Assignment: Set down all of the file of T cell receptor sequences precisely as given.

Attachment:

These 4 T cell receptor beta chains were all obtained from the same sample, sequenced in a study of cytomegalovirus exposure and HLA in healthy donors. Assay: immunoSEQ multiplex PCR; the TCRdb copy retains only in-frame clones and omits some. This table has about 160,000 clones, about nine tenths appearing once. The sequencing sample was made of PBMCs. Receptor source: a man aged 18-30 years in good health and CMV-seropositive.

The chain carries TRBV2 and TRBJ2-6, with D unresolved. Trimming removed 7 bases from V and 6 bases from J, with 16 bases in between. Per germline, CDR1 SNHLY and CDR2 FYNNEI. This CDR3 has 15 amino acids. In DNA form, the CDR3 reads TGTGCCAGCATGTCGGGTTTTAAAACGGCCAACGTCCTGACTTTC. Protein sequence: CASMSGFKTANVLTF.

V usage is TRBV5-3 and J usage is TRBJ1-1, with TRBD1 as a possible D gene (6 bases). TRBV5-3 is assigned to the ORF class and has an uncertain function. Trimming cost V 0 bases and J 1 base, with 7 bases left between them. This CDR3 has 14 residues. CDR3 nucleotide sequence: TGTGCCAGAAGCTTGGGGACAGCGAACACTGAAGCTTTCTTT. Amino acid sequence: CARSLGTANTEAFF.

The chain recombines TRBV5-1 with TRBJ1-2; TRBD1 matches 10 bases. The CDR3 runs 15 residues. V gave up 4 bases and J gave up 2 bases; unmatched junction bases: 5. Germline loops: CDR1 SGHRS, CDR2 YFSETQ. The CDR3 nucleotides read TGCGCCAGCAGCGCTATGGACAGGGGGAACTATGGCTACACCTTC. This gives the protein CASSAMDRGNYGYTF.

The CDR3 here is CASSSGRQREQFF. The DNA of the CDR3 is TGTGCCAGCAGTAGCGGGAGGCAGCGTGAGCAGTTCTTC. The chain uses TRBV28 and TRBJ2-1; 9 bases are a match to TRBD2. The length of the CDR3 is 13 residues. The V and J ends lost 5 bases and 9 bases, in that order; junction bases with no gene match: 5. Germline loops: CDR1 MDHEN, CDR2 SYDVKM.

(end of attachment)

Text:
These 4 T cell receptor beta chains were all obtained from the same sample, sequenced in a study of cytomegalovirus exposure and HLA in healthy donors. Assay: immunoSEQ multiplex PCR; the TCRdb copy retains only in-frame clones and omits some. This table has about 160,000 clones, about nine tenths appearing once. The sequencing sample was made of PBMCs. Receptor source: a man aged 18-30 years in good health and CMV-seropositive.

The chain carries TRBV2 and TRBJ2-6, with D unresolved. Trimming removed 7 bases from V and 6 bases from J, with 16 bases in between. Per germline, CDR1 SNHLY and CDR2 FYNNEI. This CDR3 has 15 amino acids. In DNA form, the CDR3 reads TGTGCCAGCATGTCGGGTTTTAAAACGGCCAACGTCCTGACTTTC. Protein sequence: CASMSGFKTANVLTF.

V usage is TRBV5-3 and J usage is TRBJ1-1, with TRBD1 as a possible D gene (6 bases). TRBV5-3 is assigned to the ORF class and has an uncertain function. Trimming cost V 0 bases and J 1 base, with 7 bases left between them. This CDR3 has 14 residues. CDR3 nucleotide sequence: TGTGCCAGAAGCTTGGGGACAGCGAACACTGAAGCTTTCTTT. Amino acid sequence: CARSLGTANTEAFF.

The chain recombines TRBV5-1 with TRBJ1-2; TRBD1 matches 10 bases. The CDR3 runs 15 residues. V gave up 4 bases and J gave up 2 bases; unmatched junction bases: 5. Germline loops: CDR1 SGHRS, CDR2 YFSETQ. The CDR3 nucleotides read TGCGCCAGCAGCGCTATGGACAGGGGGAACTATGGCTACACCTTC. This gives the protein CASSAMDRGNYGYTF.

The CDR3 here is CASSSGRQREQFF. The DNA of the CDR3 is TGTGCCAGCAGTAGCGGGAGGCAGCGTGAGCAGTTCTTC. The chain uses TRBV28 and TRBJ2-1; 9 bases are a match to TRBD2. The length of the CDR3 is 13 residues. The V and J ends lost 5 bases and 9 bases, in that order; junction bases with no gene match: 5. Germline loops: CDR1 MDHEN, CDR2 SYDVKM.